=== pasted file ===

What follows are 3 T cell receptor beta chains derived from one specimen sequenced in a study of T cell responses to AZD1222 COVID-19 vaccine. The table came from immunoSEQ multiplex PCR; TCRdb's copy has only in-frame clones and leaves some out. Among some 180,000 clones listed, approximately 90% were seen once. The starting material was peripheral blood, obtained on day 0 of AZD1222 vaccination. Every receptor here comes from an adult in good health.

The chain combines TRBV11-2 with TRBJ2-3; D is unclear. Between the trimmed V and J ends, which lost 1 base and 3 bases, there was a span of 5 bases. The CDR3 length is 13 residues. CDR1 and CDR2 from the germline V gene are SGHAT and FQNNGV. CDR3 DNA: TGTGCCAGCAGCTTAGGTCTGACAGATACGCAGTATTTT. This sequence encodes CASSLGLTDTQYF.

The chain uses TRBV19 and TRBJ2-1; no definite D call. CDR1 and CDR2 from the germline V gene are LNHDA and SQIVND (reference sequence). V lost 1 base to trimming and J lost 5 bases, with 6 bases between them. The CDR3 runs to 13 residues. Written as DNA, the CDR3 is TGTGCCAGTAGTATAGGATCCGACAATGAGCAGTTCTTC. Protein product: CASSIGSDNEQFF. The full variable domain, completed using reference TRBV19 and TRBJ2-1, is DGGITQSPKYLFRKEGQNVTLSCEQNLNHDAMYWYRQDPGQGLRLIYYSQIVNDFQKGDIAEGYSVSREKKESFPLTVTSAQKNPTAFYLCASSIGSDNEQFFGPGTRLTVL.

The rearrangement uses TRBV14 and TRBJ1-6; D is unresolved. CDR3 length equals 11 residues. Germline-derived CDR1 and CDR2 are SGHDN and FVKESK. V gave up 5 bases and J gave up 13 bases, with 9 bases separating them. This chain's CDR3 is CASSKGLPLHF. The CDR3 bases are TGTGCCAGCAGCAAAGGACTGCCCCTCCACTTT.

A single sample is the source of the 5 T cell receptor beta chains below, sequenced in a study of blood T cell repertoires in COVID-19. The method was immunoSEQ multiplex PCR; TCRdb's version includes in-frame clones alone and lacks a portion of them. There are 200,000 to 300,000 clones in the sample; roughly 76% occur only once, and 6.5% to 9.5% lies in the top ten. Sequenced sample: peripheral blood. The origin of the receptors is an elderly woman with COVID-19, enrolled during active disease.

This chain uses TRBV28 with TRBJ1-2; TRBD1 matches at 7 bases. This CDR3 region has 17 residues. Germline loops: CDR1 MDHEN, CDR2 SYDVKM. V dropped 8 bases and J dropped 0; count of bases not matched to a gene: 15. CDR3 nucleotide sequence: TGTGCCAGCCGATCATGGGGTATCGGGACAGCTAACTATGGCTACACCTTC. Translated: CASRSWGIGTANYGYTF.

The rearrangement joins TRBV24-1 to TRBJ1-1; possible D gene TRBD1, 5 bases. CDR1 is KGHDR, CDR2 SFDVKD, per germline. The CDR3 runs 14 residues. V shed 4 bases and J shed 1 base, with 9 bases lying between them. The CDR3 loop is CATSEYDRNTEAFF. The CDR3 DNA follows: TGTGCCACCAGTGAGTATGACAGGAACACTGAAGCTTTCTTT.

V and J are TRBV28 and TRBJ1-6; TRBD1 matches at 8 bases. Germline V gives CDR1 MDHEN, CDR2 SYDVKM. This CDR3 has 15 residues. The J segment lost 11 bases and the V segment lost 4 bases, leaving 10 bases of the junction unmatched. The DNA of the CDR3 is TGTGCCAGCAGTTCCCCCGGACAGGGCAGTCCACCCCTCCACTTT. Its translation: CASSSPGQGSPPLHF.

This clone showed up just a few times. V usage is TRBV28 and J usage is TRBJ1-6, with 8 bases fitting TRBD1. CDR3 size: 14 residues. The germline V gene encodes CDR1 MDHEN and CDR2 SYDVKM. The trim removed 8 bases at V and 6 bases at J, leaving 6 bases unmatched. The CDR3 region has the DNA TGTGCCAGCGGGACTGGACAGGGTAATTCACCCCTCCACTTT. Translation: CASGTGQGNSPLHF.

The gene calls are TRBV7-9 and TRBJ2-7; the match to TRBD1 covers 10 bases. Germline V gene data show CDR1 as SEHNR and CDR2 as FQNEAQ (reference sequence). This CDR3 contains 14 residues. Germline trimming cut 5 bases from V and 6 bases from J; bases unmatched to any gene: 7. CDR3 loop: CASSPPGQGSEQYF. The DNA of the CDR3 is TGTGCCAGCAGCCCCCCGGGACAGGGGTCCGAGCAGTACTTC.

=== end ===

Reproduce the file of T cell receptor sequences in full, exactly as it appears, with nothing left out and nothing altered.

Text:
What follows are 3 T cell receptor beta chains derived from one specimen sequenced in a study of T cell responses to AZD1222 COVID-19 vaccine. The table came from immunoSEQ multiplex PCR; TCRdb's copy has only in-frame clones and leaves some out. Among some 180,000 clones listed, approximately 90% were seen once. The starting material was peripheral blood, obtained on day 0 of AZD1222 vaccination. Every receptor here comes from an adult in good health.

The chain combines TRBV11-2 with TRBJ2-3; D is unclear. Between the trimmed V and J ends, which lost 1 base and 3 bases, there was a span of 5 bases. The CDR3 length is 13 residues. CDR1 and CDR2 from the germline V gene are SGHAT and FQNNGV. CDR3 DNA: TGTGCCAGCAGCTTAGGTCTGACAGATACGCAGTATTTT. This sequence encodes CASSLGLTDTQYF.

The chain uses TRBV19 and TRBJ2-1; no definite D call. CDR1 and CDR2 from the germline V gene are LNHDA and SQIVND (reference sequence). V lost 1 base to trimming and J lost 5 bases, with 6 bases between them. The CDR3 runs to 13 residues. Written as DNA, the CDR3 is TGTGCCAGTAGTATAGGATCCGACAATGAGCAGTTCTTC. Protein product: CASSIGSDNEQFF. The full variable domain, completed using reference TRBV19 and TRBJ2-1, is DGGITQSPKYLFRKEGQNVTLSCEQNLNHDAMYWYRQDPGQGLRLIYYSQIVNDFQKGDIAEGYSVSREKKESFPLTVTSAQKNPTAFYLCASSIGSDNEQFFGPGTRLTVL.

The rearrangement uses TRBV14 and TRBJ1-6; D is unresolved. CDR3 length equals 11 residues. Germline-derived CDR1 and CDR2 are SGHDN and FVKESK. V gave up 5 bases and J gave up 13 bases, with 9 bases separating them. This chain's CDR3 is CASSKGLPLHF. The CDR3 bases are TGTGCCAGCAGCAAAGGACTGCCCCTCCACTTT.

A single sample is the source of the 5 T cell receptor beta chains below, sequenced in a study of blood T cell repertoires in COVID-19. The method was immunoSEQ multiplex PCR; TCRdb's version includes in-frame clones alone and lacks a portion of them. There are 200,000 to 300,000 clones in the sample; roughly 76% occur only once, and 6.5% to 9.5% lies in the top ten. Sequenced sample: peripheral blood. The origin of the receptors is an elderly woman with COVID-19, enrolled during active disease.

This chain uses TRBV28 with TRBJ1-2; TRBD1 matches at 7 bases. This CDR3 region has 17 residues. Germline loops: CDR1 MDHEN, CDR2 SYDVKM. V dropped 8 bases and J dropped 0; count of bases not matched to a gene: 15. CDR3 nucleotide sequence: TGTGCCAGCCGATCATGGGGTATCGGGACAGCTAACTATGGCTACACCTTC. Translated: CASRSWGIGTANYGYTF.

The rearrangement joins TRBV24-1 to TRBJ1-1; possible D gene TRBD1, 5 bases. CDR1 is KGHDR, CDR2 SFDVKD, per germline. The CDR3 runs 14 residues. V shed 4 bases and J shed 1 base, with 9 bases lying between them. The CDR3 loop is CATSEYDRNTEAFF. The CDR3 DNA follows: TGTGCCACCAGTGAGTATGACAGGAACACTGAAGCTTTCTTT.

V and J are TRBV28 and TRBJ1-6; TRBD1 matches at 8 bases. Germline V gives CDR1 MDHEN, CDR2 SYDVKM. This CDR3 has 15 residues. The J segment lost 11 bases and the V segment lost 4 bases, leaving 10 bases of the junction unmatched. The DNA of the CDR3 is TGTGCCAGCAGTTCCCCCGGACAGGGCAGTCCACCCCTCCACTTT. Its translation: CASSSPGQGSPPLHF.

This clone showed up just a few times. V usage is TRBV28 and J usage is TRBJ1-6, with 8 bases fitting TRBD1. CDR3 size: 14 residues. The germline V gene encodes CDR1 MDHEN and CDR2 SYDVKM. The trim removed 8 bases at V and 6 bases at J, leaving 6 bases unmatched. The CDR3 region has the DNA TGTGCCAGCGGGACTGGACAGGGTAATTCACCCCTCCACTTT. Translation: CASGTGQGNSPLHF.

The gene calls are TRBV7-9 and TRBJ2-7; the match to TRBD1 covers 10 bases. Germline V gene data show CDR1 as SEHNR and CDR2 as FQNEAQ (reference sequence). This CDR3 contains 14 residues. Germline trimming cut 5 bases from V and 6 bases from J; bases unmatched to any gene: 7. CDR3 loop: CASSPPGQGSEQYF. The DNA of the CDR3 is TGTGCCAGCAGCCCCCCGGGACAGGGGTCCGAGCAGTACTTC.